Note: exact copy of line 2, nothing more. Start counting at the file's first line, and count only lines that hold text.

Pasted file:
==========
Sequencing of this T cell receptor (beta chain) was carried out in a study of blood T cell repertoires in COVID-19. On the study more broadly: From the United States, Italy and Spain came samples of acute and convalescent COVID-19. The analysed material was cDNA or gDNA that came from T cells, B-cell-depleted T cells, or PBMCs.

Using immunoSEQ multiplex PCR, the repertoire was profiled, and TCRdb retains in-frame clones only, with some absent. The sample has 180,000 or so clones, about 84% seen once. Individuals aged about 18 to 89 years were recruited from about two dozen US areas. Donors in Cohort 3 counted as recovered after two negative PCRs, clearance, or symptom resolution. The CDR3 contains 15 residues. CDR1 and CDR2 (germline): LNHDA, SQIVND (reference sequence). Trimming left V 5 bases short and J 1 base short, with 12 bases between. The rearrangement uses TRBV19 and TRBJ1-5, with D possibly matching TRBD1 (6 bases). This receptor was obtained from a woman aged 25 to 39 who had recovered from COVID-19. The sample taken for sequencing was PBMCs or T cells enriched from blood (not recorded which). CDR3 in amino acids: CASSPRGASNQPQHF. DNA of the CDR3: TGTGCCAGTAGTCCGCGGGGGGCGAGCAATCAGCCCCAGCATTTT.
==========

Using immunoSEQ multiplex PCR, the repertoire was profiled, and TCRdb retains in-frame clones only, with some absent. The sample has 180,000 or so clones, about 84% seen once. Individuals aged about 18 to 89 years were recruited from about two dozen US areas. Donors in Cohort 3 counted as recovered after two negative PCRs, clearance, or symptom resolution. The CDR3 contains 15 residues. CDR1 and CDR2 (germline): LNHDA, SQIVND (reference sequence). Trimming left V 5 bases short and J 1 base short, with 12 bases between. The rearrangement uses TRBV19 and TRBJ1-5, with D possibly matching TRBD1 (6 bases). This receptor was obtained from a woman aged 25 to 39 who had recovered from COVID-19. The sample taken for sequencing was PBMCs or T cells enriched from blood (not recorded which). CDR3 in amino acids: CASSPRGASNQPQHF. DNA of the CDR3: TGTGCCAGTAGTCCGCGGGGGGCGAGCAATCAGCCCCAGCATTTT.